By Rob Webb
In 1913, Congress imposed the first personal income tax.
In 1917, Americans were allowed for the first time to take tax deductions for their charitable gifts.
Now, after nearly two-and-a-half years of work, debate and compromise, Congress is considering what has been characterized as “the single most important piece of charitable fundraising legislation in almost a generation” by Paulette V. Maehara, president and CEO of the Association of Fundraising Professionals.
Having won Senate approval, the Charity Aid, Recovery and Empowerment Act of 2003 (S. 476) is in the hands of the House of Representatives.
The primary giving incentive contained in both versions is the IRA rollover.
Currently, donors can roll over funds from their IRAs to charity but, by doing so, they face potentially egregious tax consequences.
By letting individuals transfer funds tax-free from an individual retirement account to a charitable organization, the provision will increase giving by several billion dollars annually.
Other charitable giving incentives contained in the bill include:
* Allowing individuals who do not itemize their tax returns to take a deduction for their charitable gifts.
* Extending the deductions for gifts of food, books and scientific and computer equipment.
* Creating incentives for contributions of property for conservation purposes.
* Enhancing the deduction for contributions of literary, musical, artistic and scholarly compositions.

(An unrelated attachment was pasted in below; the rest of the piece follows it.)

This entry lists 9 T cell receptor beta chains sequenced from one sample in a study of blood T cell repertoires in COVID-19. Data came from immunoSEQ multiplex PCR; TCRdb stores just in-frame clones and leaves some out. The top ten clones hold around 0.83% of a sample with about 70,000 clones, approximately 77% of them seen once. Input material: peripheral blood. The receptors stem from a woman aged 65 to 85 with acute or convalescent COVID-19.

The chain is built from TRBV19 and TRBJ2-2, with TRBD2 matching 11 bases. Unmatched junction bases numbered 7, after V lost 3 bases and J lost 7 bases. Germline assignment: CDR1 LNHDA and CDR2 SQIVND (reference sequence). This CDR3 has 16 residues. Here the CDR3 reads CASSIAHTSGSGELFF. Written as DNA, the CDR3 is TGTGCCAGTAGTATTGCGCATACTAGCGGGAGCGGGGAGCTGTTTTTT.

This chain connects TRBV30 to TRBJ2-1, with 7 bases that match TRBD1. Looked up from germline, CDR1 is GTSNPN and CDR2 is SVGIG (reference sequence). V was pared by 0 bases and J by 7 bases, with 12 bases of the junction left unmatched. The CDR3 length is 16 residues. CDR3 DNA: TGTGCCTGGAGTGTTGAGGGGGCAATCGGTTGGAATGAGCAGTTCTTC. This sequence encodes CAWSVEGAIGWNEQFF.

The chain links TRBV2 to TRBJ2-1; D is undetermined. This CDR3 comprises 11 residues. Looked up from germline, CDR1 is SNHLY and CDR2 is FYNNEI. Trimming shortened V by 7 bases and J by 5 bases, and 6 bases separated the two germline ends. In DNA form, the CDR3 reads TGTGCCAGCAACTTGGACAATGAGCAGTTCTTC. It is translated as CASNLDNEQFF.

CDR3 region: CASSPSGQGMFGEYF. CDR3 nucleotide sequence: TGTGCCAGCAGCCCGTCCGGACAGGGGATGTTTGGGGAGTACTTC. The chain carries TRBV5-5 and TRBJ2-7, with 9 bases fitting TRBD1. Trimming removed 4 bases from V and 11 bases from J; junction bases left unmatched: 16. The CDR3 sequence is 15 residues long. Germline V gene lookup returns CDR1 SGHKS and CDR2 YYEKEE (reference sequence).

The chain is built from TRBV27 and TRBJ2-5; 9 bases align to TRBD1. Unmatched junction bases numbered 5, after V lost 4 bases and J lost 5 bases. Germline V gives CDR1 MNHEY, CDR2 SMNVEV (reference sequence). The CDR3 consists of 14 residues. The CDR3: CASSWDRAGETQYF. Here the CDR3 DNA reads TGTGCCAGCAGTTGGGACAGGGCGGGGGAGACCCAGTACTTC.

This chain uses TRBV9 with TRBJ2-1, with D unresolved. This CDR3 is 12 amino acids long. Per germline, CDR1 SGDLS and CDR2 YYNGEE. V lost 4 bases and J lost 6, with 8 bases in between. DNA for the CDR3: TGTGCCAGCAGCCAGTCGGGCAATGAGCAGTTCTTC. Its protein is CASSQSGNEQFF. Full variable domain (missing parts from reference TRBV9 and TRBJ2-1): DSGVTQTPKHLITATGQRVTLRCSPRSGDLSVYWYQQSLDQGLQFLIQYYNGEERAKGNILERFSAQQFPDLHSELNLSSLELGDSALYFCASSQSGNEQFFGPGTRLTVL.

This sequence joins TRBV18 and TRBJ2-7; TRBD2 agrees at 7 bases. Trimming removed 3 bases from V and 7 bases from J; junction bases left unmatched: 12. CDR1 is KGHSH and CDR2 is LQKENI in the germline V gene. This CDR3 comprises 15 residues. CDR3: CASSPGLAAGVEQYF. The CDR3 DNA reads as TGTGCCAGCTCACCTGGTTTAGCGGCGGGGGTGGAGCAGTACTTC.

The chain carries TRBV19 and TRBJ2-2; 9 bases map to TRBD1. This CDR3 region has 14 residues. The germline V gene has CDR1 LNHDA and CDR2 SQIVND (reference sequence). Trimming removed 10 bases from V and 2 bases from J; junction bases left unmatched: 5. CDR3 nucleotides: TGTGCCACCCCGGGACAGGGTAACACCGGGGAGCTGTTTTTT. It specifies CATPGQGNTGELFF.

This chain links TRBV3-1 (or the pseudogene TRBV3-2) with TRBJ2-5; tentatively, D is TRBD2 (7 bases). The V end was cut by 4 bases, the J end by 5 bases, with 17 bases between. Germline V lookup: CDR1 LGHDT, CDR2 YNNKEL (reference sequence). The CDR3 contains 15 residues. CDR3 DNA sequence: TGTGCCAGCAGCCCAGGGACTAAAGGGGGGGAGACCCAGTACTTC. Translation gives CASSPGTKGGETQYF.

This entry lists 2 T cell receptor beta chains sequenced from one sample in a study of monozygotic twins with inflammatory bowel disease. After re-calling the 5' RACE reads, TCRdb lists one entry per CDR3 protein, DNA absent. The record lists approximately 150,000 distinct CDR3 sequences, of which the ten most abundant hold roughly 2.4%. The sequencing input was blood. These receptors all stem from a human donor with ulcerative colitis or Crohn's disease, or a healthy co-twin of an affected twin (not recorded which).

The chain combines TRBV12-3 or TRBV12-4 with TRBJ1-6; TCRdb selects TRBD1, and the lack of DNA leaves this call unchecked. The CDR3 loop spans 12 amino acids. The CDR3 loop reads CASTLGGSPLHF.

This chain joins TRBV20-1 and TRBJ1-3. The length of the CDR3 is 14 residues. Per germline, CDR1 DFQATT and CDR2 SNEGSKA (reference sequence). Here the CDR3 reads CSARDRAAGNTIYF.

* Exempting certain mileage reimbursements to volunteers from gross income.
The bill couldn’t come at a more critical time for our nation’s charities. For the first time in over 15 years, charitable giving is on the decline.
Figures show donations to nonprofits last year were actually below the previous year’s levels after adjustment for inflation.
A recent AFP study conducted found only 60 percent of U.S. charities raised as much money in 2002 as they did in 2001.
And only 57 percent of all nonprofits reached their fundraising goal.
The Chronicle of Philanthropy reported April 14 that donations to 1,400 local United Way campaigns dropped 3 percent to 4 percent in 2002-03, a decline of more that $150 million.
This situation is having a dramatic effect on local arts, education, youth, health care and social service providers. While these organizations remain committed to their causes, many are being forced to lay off staff and cut back on critical services.
Despite these cuts, most nonprofits are doing a much better job of meeting community needs than government could ever do.
Members of Congress should show bipartisan support for our nation’s charities that have helped local communities through challenging times.
Just as these nonprofits have been helping all of us, it’s time for us to help them by encouraging our representatives to support this important legislation.
Rob Webb is president and CEO of R.M. Webb and Associates, a California-based nonprofit consulting firm and a member of the City Council in Long Beach, Calif.